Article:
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Discussion Starter #1
I have the thermostat set at 79 degrees in the summer when I run the air conditioning. What percent savings be achieved by raising the thermostat by two or three degrees to 81 or 82? I live in Arizona so humidity isn't a factor. My A/C unit is 5 ton, built in 1995, but has only had 11 years of use since first owner of house was never present in summer. I don't know what specific number insulation the house has, but it's the blow-in type in the attic vs thick pads. I don't change the thermostat, but rather leave leave it at a set temperature.
 

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About a 2% savings for every degree you raise it.
 

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You already have the thermostat set to save with that temperature. Increasing the temperature it will compromising your comfort.
 

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You already have the thermostat set to save with that temperature. Increasing the temperature it will compromising your comfort.
I know, but I'm willing to sacrifice some comfort in order to save money. I'll just use more fans.
 

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You are not going to save money using room fans. I would shop around for a better electric supplier if you can, but where you have the thermostat now, is in line with EPA Energy savings guidelines.
 

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Do you not have ceiling fans? Adding extra fans to my home wouldn't serve any purpose since every room has a ceiling fan I can use.
 

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Ceiling fans use a lot of electric when you have several running at a time. The A/C can end up being cheaper to use at a slightly lower set temp.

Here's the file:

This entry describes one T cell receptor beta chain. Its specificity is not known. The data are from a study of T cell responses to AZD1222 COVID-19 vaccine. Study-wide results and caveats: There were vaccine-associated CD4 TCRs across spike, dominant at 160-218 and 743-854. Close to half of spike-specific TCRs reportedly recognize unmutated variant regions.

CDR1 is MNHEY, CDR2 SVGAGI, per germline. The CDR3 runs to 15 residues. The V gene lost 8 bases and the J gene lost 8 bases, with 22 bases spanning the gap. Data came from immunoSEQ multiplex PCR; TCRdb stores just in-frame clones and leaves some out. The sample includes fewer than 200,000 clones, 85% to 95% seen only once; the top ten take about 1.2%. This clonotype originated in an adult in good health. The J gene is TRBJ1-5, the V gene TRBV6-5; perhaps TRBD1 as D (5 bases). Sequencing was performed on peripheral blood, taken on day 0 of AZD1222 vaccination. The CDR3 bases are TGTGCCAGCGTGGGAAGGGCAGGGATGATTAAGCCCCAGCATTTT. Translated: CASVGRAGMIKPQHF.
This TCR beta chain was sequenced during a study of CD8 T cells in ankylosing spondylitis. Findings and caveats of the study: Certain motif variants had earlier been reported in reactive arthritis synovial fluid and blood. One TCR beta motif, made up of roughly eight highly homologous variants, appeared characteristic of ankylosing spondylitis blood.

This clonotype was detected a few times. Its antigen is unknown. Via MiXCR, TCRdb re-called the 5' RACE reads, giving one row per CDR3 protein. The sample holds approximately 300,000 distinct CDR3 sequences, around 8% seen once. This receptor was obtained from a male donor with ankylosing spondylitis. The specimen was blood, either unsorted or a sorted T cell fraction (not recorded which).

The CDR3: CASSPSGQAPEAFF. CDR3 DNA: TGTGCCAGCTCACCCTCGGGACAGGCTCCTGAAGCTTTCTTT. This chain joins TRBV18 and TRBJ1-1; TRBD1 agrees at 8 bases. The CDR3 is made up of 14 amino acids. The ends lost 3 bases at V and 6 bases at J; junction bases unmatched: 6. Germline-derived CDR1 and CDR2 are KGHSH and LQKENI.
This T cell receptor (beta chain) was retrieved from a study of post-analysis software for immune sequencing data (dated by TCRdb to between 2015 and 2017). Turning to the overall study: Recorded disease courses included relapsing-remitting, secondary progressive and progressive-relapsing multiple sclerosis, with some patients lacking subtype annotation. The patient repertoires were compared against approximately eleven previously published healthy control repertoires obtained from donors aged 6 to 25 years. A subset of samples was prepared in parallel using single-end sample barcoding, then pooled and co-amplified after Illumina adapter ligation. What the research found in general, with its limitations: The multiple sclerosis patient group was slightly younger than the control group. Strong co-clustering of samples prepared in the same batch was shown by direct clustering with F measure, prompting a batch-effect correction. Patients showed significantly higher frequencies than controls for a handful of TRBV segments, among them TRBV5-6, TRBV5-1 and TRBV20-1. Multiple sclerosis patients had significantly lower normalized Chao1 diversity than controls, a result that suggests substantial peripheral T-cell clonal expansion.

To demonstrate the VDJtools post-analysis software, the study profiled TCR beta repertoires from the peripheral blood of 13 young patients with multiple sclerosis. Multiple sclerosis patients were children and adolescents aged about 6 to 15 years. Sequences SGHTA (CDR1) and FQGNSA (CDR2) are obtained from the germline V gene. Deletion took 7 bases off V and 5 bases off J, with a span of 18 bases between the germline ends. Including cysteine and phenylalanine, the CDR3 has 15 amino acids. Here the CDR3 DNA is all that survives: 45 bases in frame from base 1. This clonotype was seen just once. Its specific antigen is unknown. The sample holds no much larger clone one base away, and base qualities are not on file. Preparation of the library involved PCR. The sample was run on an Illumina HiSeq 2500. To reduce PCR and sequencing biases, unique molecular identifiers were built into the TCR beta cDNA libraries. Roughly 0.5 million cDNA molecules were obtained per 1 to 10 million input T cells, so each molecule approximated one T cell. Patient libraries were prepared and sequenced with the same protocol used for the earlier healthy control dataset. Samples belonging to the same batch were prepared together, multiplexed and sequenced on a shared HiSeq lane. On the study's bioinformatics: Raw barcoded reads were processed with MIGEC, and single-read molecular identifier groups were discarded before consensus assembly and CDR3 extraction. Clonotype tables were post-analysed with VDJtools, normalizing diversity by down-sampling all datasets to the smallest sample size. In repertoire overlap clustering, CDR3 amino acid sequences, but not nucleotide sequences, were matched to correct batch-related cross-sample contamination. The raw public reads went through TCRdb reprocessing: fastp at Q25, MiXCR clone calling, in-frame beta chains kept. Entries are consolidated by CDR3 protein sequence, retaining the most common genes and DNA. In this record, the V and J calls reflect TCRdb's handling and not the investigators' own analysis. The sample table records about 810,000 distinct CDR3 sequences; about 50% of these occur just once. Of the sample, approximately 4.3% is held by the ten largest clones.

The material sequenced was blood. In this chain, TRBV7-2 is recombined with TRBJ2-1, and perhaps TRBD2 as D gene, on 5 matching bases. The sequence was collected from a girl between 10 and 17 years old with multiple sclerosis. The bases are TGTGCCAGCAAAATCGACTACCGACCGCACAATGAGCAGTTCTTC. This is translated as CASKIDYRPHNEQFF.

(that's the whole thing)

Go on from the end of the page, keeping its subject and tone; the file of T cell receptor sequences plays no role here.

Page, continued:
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Ceiling fans use a lot of electric when you have several running at a time. The A/C can end up being cheaper to use at a slightly lower set temp.
I have three ceiling fans in my house and if I read that a 52" ceiling fan uses 90 watts at high speed. So if I have all three on high that's 270 watts vs 3500 watts for a 5 ton A/C. I don't understand how there is no savings by raising an a/c thermostat.
 

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I have three ceiling fans in my house and if I read that a 52" ceiling fan uses 90 watts at high speed. So if I have all three on high that's 270 watts vs 3500 watts for a 5 ton A/C. I don't understand how there is no savings by raising an a/c thermostat.
Those 3 fans generate almost 1,000 BTUs of heat, so your A/C also has to remove that heat.

Check the actual wattage of the fans and the A/C.
 

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Good points folks! I keep my ceiling fans on low just to keep air mixing... I believe a ceiling fan on low would be mixing an entire room using less power than a common portable fan. HIGH on a ceiling fan is probably only a good idea when you have no AC....
 
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